So the Yenta has done her work and the marriage has been arranged or maybe today the couple have done it all on their own. However it happened the planning will now be underway for a traditional Jewish wedding. As in most cultures and communities a wedding is a rite of passage, a celebration of great import and involves centuries old traditions and ceremonies. As kosher food is one of the central aspects of Jewish faith and culture, traditional Jewish wedding food will play and an important role in the celebration of the wedding. Even before the day of the wedding the rituals associated with the history of the faith will be held. One of these is held in the week before the actual ceremony and is known as an Ufruf. The groom is involved in announcing the wedding to the congregation of the synagogue and is playfully pelted with sweets. The service is then followed by a Kiddush when food and drinks are served. This is the beginning of the week when the bride and groom are apart not meeting again until they will be married. On the day of the wedding the couple may fast as a symbolic act of ritual cleansing before beginning their new life free from any sins of the past.
During the service which is usually performed by the Rabbi, the couple will drink from a cup of wine. This is significant because it is the first of seven cups that will form part of the service and ongoing celebrations. Seven is an important number in the Jewish religion recalling the seven days of creation in the book of Genesis. Following the presentation of the ring, speeches and the breaking of a glass by the groom, recalling the destruction of the Temples the newly married couple go to a room apart to spend some time alone together and to break their fast.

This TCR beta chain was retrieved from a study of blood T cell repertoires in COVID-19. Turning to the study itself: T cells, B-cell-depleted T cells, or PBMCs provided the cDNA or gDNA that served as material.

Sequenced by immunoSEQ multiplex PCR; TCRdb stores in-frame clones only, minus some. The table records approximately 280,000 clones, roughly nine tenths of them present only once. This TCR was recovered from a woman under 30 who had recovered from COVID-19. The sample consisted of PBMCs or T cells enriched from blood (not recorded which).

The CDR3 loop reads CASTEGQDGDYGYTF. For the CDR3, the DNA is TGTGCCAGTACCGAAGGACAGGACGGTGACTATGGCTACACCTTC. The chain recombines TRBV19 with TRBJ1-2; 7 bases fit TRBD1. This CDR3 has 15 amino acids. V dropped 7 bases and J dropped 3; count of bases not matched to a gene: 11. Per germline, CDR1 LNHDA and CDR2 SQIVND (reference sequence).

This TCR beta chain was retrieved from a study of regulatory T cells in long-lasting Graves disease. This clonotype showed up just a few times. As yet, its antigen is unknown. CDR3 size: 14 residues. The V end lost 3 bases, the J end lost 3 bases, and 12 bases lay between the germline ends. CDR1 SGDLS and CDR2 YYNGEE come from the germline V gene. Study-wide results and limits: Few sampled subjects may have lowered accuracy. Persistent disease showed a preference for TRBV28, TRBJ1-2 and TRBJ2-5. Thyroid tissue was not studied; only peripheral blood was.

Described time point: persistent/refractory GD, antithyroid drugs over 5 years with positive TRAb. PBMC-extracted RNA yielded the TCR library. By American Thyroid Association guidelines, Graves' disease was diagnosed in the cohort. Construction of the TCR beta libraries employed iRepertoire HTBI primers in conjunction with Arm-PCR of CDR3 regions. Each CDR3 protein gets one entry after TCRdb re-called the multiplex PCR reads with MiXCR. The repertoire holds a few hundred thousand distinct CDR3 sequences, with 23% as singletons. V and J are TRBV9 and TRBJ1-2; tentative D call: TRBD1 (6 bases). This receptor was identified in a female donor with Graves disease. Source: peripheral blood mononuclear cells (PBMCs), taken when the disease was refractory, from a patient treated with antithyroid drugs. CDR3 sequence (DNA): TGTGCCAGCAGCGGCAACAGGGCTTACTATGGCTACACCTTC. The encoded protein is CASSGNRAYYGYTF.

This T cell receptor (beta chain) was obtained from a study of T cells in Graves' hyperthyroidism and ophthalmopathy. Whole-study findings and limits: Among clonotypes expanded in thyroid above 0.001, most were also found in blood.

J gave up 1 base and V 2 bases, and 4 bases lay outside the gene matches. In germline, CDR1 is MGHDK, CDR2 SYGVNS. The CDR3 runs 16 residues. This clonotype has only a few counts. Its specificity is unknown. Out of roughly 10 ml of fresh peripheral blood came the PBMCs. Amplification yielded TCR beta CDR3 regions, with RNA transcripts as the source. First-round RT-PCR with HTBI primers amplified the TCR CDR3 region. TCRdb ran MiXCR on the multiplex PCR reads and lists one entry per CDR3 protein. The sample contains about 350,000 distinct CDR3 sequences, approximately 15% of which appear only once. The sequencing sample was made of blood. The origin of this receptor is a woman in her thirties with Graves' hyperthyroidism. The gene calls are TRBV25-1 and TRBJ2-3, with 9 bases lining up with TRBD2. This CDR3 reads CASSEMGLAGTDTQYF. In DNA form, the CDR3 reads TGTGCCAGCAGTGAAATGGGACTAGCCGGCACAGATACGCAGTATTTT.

As in other cultures and faiths the wedding is followed by a party involved food drink and dancing. However what food is served may depend upon the historical roots of the families. Jews belong to two main ethnic origins and the historical background of these two cultures may be evidenced in the style of the wedding the food served. They are the Ashkenazi who is of European origin and traditionally their menu would be the roast potatoes, meats and vegetables familiar to most of us. The Sephardic Jews whose roots are in southern Europe and the Middle East may chose a menu based on the spicier flavor of eastern styled foods. It is usual for traditional Jewish wedding food to be kosher food. Food is Kosher if it conforms to Jewish dietary laws, the kashrut, meaning “fit” or “proper.” in Hebrew. This can be any food it follows the Halacha or Jewish law. So as far as traditional Jewish wedding food goes if it’s kosher its ok.
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